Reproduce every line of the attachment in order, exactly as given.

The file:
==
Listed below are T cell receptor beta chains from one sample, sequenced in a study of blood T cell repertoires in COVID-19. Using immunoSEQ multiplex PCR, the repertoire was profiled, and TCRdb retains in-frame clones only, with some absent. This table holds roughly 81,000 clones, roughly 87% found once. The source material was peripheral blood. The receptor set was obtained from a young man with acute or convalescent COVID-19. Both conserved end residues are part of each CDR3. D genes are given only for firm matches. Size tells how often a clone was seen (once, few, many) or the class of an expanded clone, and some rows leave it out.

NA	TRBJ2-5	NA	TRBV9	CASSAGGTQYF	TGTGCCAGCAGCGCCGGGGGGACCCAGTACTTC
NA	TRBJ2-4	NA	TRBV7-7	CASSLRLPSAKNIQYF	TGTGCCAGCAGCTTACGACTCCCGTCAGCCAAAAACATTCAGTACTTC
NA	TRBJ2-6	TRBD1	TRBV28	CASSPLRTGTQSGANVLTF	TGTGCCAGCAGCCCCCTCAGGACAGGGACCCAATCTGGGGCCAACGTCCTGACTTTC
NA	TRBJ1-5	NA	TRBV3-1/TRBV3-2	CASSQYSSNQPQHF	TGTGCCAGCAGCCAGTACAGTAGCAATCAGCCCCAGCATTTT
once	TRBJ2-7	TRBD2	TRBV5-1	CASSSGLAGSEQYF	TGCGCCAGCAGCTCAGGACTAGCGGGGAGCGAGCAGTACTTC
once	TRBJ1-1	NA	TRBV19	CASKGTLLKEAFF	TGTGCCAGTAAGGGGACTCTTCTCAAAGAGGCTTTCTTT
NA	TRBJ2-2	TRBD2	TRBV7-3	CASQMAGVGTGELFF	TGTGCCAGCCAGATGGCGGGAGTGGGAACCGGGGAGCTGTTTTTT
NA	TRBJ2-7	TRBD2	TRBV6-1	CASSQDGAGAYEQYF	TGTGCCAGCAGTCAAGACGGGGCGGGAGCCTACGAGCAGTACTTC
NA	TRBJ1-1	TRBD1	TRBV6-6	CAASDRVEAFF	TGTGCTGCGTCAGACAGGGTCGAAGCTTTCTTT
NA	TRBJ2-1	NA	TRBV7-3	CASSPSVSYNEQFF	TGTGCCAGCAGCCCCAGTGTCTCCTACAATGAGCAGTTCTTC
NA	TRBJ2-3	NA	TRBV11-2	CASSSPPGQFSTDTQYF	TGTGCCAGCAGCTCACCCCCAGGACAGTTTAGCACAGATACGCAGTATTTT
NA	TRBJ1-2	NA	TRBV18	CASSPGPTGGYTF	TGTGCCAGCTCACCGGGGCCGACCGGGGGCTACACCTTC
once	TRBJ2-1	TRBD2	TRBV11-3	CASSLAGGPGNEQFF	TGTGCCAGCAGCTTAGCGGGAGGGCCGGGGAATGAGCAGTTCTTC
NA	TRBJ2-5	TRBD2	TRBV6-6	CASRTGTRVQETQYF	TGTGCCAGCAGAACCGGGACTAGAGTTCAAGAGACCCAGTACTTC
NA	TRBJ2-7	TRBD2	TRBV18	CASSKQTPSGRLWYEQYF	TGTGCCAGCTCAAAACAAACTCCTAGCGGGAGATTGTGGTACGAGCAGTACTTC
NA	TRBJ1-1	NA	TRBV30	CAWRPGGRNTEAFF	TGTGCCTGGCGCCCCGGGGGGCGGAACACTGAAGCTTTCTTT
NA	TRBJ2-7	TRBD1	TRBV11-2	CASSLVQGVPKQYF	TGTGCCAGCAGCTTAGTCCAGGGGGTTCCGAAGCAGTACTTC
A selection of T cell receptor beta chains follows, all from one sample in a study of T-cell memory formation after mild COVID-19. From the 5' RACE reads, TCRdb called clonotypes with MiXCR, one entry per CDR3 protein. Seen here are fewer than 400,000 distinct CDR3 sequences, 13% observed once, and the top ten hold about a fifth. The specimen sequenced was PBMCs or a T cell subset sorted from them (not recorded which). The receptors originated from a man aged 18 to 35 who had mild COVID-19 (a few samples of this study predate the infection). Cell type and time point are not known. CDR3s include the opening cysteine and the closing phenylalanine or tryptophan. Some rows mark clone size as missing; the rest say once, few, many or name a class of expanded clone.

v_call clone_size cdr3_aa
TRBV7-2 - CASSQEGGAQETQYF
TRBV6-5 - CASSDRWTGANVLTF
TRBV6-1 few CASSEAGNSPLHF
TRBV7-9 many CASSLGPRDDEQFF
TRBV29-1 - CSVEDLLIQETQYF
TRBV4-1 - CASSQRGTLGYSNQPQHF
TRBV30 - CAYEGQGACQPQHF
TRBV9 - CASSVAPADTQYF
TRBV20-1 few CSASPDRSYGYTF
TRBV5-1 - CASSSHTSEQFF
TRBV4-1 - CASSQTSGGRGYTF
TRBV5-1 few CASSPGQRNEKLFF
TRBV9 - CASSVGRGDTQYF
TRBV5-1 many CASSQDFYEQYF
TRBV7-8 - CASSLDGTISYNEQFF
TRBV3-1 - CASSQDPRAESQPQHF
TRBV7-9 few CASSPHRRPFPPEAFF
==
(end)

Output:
Listed below are T cell receptor beta chains from one sample, sequenced in a study of blood T cell repertoires in COVID-19. Using immunoSEQ multiplex PCR, the repertoire was profiled, and TCRdb retains in-frame clones only, with some absent. This table holds roughly 81,000 clones, roughly 87% found once. The source material was peripheral blood. The receptor set was obtained from a young man with acute or convalescent COVID-19. Both conserved end residues are part of each CDR3. D genes are given only for firm matches. Size tells how often a clone was seen (once, few, many) or the class of an expanded clone, and some rows leave it out.

NA	TRBJ2-5	NA	TRBV9	CASSAGGTQYF	TGTGCCAGCAGCGCCGGGGGGACCCAGTACTTC
NA	TRBJ2-4	NA	TRBV7-7	CASSLRLPSAKNIQYF	TGTGCCAGCAGCTTACGACTCCCGTCAGCCAAAAACATTCAGTACTTC
NA	TRBJ2-6	TRBD1	TRBV28	CASSPLRTGTQSGANVLTF	TGTGCCAGCAGCCCCCTCAGGACAGGGACCCAATCTGGGGCCAACGTCCTGACTTTC
NA	TRBJ1-5	NA	TRBV3-1/TRBV3-2	CASSQYSSNQPQHF	TGTGCCAGCAGCCAGTACAGTAGCAATCAGCCCCAGCATTTT
once	TRBJ2-7	TRBD2	TRBV5-1	CASSSGLAGSEQYF	TGCGCCAGCAGCTCAGGACTAGCGGGGAGCGAGCAGTACTTC
once	TRBJ1-1	NA	TRBV19	CASKGTLLKEAFF	TGTGCCAGTAAGGGGACTCTTCTCAAAGAGGCTTTCTTT
NA	TRBJ2-2	TRBD2	TRBV7-3	CASQMAGVGTGELFF	TGTGCCAGCCAGATGGCGGGAGTGGGAACCGGGGAGCTGTTTTTT
NA	TRBJ2-7	TRBD2	TRBV6-1	CASSQDGAGAYEQYF	TGTGCCAGCAGTCAAGACGGGGCGGGAGCCTACGAGCAGTACTTC
NA	TRBJ1-1	TRBD1	TRBV6-6	CAASDRVEAFF	TGTGCTGCGTCAGACAGGGTCGAAGCTTTCTTT
NA	TRBJ2-1	NA	TRBV7-3	CASSPSVSYNEQFF	TGTGCCAGCAGCCCCAGTGTCTCCTACAATGAGCAGTTCTTC
NA	TRBJ2-3	NA	TRBV11-2	CASSSPPGQFSTDTQYF	TGTGCCAGCAGCTCACCCCCAGGACAGTTTAGCACAGATACGCAGTATTTT
NA	TRBJ1-2	NA	TRBV18	CASSPGPTGGYTF	TGTGCCAGCTCACCGGGGCCGACCGGGGGCTACACCTTC
once	TRBJ2-1	TRBD2	TRBV11-3	CASSLAGGPGNEQFF	TGTGCCAGCAGCTTAGCGGGAGGGCCGGGGAATGAGCAGTTCTTC
NA	TRBJ2-5	TRBD2	TRBV6-6	CASRTGTRVQETQYF	TGTGCCAGCAGAACCGGGACTAGAGTTCAAGAGACCCAGTACTTC
NA	TRBJ2-7	TRBD2	TRBV18	CASSKQTPSGRLWYEQYF	TGTGCCAGCTCAAAACAAACTCCTAGCGGGAGATTGTGGTACGAGCAGTACTTC
NA	TRBJ1-1	NA	TRBV30	CAWRPGGRNTEAFF	TGTGCCTGGCGCCCCGGGGGGCGGAACACTGAAGCTTTCTTT
NA	TRBJ2-7	TRBD1	TRBV11-2	CASSLVQGVPKQYF	TGTGCCAGCAGCTTAGTCCAGGGGGTTCCGAAGCAGTACTTC
A selection of T cell receptor beta chains follows, all from one sample in a study of T-cell memory formation after mild COVID-19. From the 5' RACE reads, TCRdb called clonotypes with MiXCR, one entry per CDR3 protein. Seen here are fewer than 400,000 distinct CDR3 sequences, 13% observed once, and the top ten hold about a fifth. The specimen sequenced was PBMCs or a T cell subset sorted from them (not recorded which). The receptors originated from a man aged 18 to 35 who had mild COVID-19 (a few samples of this study predate the infection). Cell type and time point are not known. CDR3s include the opening cysteine and the closing phenylalanine or tryptophan. Some rows mark clone size as missing; the rest say once, few, many or name a class of expanded clone.

v_call clone_size cdr3_aa
TRBV7-2 - CASSQEGGAQETQYF
TRBV6-5 - CASSDRWTGANVLTF
TRBV6-1 few CASSEAGNSPLHF
TRBV7-9 many CASSLGPRDDEQFF
TRBV29-1 - CSVEDLLIQETQYF
TRBV4-1 - CASSQRGTLGYSNQPQHF
TRBV30 - CAYEGQGACQPQHF
TRBV9 - CASSVAPADTQYF
TRBV20-1 few CSASPDRSYGYTF
TRBV5-1 - CASSSHTSEQFF
TRBV4-1 - CASSQTSGGRGYTF
TRBV5-1 few CASSPGQRNEKLFF
TRBV9 - CASSVGRGDTQYF
TRBV5-1 many CASSQDFYEQYF
TRBV7-8 - CASSLDGTISYNEQFF
TRBV3-1 - CASSQDPRAESQPQHF
TRBV7-9 few CASSPHRRPFPPEAFF